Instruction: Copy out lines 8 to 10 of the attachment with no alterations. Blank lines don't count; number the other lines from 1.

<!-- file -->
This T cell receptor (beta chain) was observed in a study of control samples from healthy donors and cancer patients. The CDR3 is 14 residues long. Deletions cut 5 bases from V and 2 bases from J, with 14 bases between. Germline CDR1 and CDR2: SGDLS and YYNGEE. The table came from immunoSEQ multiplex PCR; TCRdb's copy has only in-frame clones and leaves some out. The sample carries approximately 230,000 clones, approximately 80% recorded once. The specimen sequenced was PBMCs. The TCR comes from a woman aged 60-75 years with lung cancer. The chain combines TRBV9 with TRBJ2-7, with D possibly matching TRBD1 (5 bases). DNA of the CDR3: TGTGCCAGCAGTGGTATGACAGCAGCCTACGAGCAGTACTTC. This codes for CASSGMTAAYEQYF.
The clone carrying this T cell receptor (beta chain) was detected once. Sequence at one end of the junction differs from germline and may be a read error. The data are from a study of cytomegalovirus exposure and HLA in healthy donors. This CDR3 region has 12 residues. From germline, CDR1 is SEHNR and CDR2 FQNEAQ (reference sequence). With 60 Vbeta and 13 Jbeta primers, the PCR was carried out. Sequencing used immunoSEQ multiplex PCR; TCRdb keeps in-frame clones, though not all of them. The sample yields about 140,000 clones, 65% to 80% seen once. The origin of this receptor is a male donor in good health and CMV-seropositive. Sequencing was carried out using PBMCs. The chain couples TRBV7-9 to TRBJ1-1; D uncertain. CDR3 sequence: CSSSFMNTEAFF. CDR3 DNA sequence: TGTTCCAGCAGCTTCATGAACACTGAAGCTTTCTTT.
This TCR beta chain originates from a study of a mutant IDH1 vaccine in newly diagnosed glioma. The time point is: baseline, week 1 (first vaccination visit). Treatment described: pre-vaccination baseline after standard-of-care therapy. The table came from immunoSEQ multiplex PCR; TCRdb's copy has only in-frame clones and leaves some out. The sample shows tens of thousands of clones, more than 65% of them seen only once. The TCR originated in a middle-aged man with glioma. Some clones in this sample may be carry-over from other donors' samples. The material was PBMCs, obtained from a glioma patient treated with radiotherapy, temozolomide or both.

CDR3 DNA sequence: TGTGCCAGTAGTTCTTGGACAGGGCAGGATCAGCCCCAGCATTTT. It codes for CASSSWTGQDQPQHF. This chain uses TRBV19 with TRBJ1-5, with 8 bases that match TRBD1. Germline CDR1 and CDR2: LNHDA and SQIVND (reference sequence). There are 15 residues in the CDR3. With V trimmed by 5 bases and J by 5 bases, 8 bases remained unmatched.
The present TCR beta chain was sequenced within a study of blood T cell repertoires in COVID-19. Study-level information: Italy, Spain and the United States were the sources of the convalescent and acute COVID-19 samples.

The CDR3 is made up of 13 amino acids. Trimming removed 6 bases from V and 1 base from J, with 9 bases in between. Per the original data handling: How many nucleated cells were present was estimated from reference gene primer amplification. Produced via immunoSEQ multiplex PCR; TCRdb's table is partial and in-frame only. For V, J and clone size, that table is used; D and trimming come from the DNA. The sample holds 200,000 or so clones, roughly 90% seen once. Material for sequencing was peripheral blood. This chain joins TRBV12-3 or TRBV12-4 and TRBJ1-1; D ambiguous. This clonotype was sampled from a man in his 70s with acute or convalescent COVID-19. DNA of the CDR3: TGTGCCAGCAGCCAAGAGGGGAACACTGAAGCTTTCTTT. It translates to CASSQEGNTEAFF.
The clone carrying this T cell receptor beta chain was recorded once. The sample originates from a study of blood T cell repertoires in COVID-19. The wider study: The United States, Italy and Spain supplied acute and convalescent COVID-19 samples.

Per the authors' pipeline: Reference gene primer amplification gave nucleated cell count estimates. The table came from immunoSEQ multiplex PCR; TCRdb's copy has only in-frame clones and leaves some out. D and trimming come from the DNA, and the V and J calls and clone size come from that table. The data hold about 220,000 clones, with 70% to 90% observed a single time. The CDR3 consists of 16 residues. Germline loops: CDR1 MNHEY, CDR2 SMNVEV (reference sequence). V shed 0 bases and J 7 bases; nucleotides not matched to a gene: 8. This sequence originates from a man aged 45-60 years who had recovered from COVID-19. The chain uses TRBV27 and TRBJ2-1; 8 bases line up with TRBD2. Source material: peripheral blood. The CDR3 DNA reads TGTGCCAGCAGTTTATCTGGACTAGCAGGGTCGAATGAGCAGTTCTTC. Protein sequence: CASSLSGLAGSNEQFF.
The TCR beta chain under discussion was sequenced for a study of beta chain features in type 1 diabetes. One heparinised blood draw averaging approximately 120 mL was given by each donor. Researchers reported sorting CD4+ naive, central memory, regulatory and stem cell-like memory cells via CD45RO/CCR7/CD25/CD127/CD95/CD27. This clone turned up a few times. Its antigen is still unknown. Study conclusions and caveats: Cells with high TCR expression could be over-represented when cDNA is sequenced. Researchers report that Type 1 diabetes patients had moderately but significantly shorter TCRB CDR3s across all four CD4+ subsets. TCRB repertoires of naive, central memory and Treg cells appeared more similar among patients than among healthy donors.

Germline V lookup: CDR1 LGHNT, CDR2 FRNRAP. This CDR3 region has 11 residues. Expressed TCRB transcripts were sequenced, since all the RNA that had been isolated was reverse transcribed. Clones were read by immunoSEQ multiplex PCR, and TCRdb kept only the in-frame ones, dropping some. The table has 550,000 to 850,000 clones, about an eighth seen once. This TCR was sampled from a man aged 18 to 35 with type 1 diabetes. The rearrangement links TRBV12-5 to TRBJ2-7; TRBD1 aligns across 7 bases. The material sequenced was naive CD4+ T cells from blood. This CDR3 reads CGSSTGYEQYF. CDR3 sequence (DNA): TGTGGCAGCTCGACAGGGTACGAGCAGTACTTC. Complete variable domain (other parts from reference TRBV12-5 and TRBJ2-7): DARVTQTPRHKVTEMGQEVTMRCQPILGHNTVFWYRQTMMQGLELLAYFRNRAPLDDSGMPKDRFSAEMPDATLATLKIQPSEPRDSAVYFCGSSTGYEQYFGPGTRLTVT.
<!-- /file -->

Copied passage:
Per the authors' pipeline: Reference gene primer amplification gave nucleated cell count estimates. The table came from immunoSEQ multiplex PCR; TCRdb's copy has only in-frame clones and leaves some out. D and trimming come from the DNA, and the V and J calls and clone size come from that table. The data hold about 220,000 clones, with 70% to 90% observed a single time. The CDR3 consists of 16 residues. Germline loops: CDR1 MNHEY, CDR2 SMNVEV (reference sequence). V shed 0 bases and J 7 bases; nucleotides not matched to a gene: 8. This sequence originates from a man aged 45-60 years who had recovered from COVID-19. The chain uses TRBV27 and TRBJ2-1; 8 bases line up with TRBD2. Source material: peripheral blood. The CDR3 DNA reads TGTGCCAGCAGTTTATCTGGACTAGCAGGGTCGAATGAGCAGTTCTTC. Protein sequence: CASSLSGLAGSNEQFF.
The TCR beta chain under discussion was sequenced for a study of beta chain features in type 1 diabetes. One heparinised blood draw averaging approximately 120 mL was given by each donor. Researchers reported sorting CD4+ naive, central memory, regulatory and stem cell-like memory cells via CD45RO/CCR7/CD25/CD127/CD95/CD27. This clone turned up a few times. Its antigen is still unknown. Study conclusions and caveats: Cells with high TCR expression could be over-represented when cDNA is sequenced. Researchers report that Type 1 diabetes patients had moderately but significantly shorter TCRB CDR3s across all four CD4+ subsets. TCRB repertoires of naive, central memory and Treg cells appeared more similar among patients than among healthy donors.

Germline V lookup: CDR1 LGHNT, CDR2 FRNRAP. This CDR3 region has 11 residues. Expressed TCRB transcripts were sequenced, since all the RNA that had been isolated was reverse transcribed. Clones were read by immunoSEQ multiplex PCR, and TCRdb kept only the in-frame ones, dropping some. The table has 550,000 to 850,000 clones, about an eighth seen once. This TCR was sampled from a man aged 18 to 35 with type 1 diabetes. The rearrangement links TRBV12-5 to TRBJ2-7; TRBD1 aligns across 7 bases. The material sequenced was naive CD4+ T cells from blood. This CDR3 reads CGSSTGYEQYF. CDR3 sequence (DNA): TGTGGCAGCTCGACAGGGTACGAGCAGTACTTC. Complete variable domain (other parts from reference TRBV12-5 and TRBJ2-7): DARVTQTPRHKVTEMGQEVTMRCQPILGHNTVFWYRQTMMQGLELLAYFRNRAPLDDSGMPKDRFSAEMPDATLATLKIQPSEPRDSAVYFCGSSTGYEQYFGPGTRLTVT.